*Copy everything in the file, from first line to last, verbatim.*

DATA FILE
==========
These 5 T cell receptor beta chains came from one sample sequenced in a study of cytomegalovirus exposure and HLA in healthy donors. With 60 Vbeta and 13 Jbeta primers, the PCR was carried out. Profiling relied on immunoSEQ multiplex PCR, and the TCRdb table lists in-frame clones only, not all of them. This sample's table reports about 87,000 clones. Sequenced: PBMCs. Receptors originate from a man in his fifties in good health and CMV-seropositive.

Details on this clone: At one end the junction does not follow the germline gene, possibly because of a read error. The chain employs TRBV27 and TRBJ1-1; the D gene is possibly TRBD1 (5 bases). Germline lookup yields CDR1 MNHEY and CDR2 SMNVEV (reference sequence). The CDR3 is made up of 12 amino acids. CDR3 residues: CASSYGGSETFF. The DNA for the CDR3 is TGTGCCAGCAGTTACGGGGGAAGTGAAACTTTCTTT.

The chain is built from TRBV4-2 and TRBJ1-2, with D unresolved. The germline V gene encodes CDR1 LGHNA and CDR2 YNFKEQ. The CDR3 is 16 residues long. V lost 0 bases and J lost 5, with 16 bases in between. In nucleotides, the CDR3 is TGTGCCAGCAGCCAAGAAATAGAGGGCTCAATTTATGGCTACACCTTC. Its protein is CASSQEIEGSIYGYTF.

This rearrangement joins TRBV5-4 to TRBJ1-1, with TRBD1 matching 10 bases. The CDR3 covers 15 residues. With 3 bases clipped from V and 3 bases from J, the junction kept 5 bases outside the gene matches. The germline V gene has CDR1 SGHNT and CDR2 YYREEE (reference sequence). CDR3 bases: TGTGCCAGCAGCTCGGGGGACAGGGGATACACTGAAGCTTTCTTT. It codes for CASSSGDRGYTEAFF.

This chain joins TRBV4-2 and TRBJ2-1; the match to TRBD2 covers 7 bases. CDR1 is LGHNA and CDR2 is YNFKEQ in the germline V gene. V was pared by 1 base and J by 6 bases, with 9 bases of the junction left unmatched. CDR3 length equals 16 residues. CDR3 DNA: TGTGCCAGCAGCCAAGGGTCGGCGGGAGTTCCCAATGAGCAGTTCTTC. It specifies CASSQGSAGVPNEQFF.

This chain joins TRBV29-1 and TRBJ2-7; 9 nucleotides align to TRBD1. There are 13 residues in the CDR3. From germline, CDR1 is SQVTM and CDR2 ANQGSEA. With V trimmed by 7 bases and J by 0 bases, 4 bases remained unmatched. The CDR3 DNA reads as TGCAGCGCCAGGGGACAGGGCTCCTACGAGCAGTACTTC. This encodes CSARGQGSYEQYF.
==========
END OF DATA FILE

These 5 T cell receptor beta chains came from one sample sequenced in a study of cytomegalovirus exposure and HLA in healthy donors. With 60 Vbeta and 13 Jbeta primers, the PCR was carried out. Profiling relied on immunoSEQ multiplex PCR, and the TCRdb table lists in-frame clones only, not all of them. This sample's table reports about 87,000 clones. Sequenced: PBMCs. Receptors originate from a man in his fifties in good health and CMV-seropositive.

Details on this clone: At one end the junction does not follow the germline gene, possibly because of a read error. The chain employs TRBV27 and TRBJ1-1; the D gene is possibly TRBD1 (5 bases). Germline lookup yields CDR1 MNHEY and CDR2 SMNVEV (reference sequence). The CDR3 is made up of 12 amino acids. CDR3 residues: CASSYGGSETFF. The DNA for the CDR3 is TGTGCCAGCAGTTACGGGGGAAGTGAAACTTTCTTT.

The chain is built from TRBV4-2 and TRBJ1-2, with D unresolved. The germline V gene encodes CDR1 LGHNA and CDR2 YNFKEQ. The CDR3 is 16 residues long. V lost 0 bases and J lost 5, with 16 bases in between. In nucleotides, the CDR3 is TGTGCCAGCAGCCAAGAAATAGAGGGCTCAATTTATGGCTACACCTTC. Its protein is CASSQEIEGSIYGYTF.

This rearrangement joins TRBV5-4 to TRBJ1-1, with TRBD1 matching 10 bases. The CDR3 covers 15 residues. With 3 bases clipped from V and 3 bases from J, the junction kept 5 bases outside the gene matches. The germline V gene has CDR1 SGHNT and CDR2 YYREEE (reference sequence). CDR3 bases: TGTGCCAGCAGCTCGGGGGACAGGGGATACACTGAAGCTTTCTTT. It codes for CASSSGDRGYTEAFF.

This chain joins TRBV4-2 and TRBJ2-1; the match to TRBD2 covers 7 bases. CDR1 is LGHNA and CDR2 is YNFKEQ in the germline V gene. V was pared by 1 base and J by 6 bases, with 9 bases of the junction left unmatched. CDR3 length equals 16 residues. CDR3 DNA: TGTGCCAGCAGCCAAGGGTCGGCGGGAGTTCCCAATGAGCAGTTCTTC. It specifies CASSQGSAGVPNEQFF.

This chain joins TRBV29-1 and TRBJ2-7; 9 nucleotides align to TRBD1. There are 13 residues in the CDR3. From germline, CDR1 is SQVTM and CDR2 ANQGSEA. With V trimmed by 7 bases and J by 0 bases, 4 bases remained unmatched. The CDR3 DNA reads as TGCAGCGCCAGGGGACAGGGCTCCTACGAGCAGTACTTC. This encodes CSARGQGSYEQYF.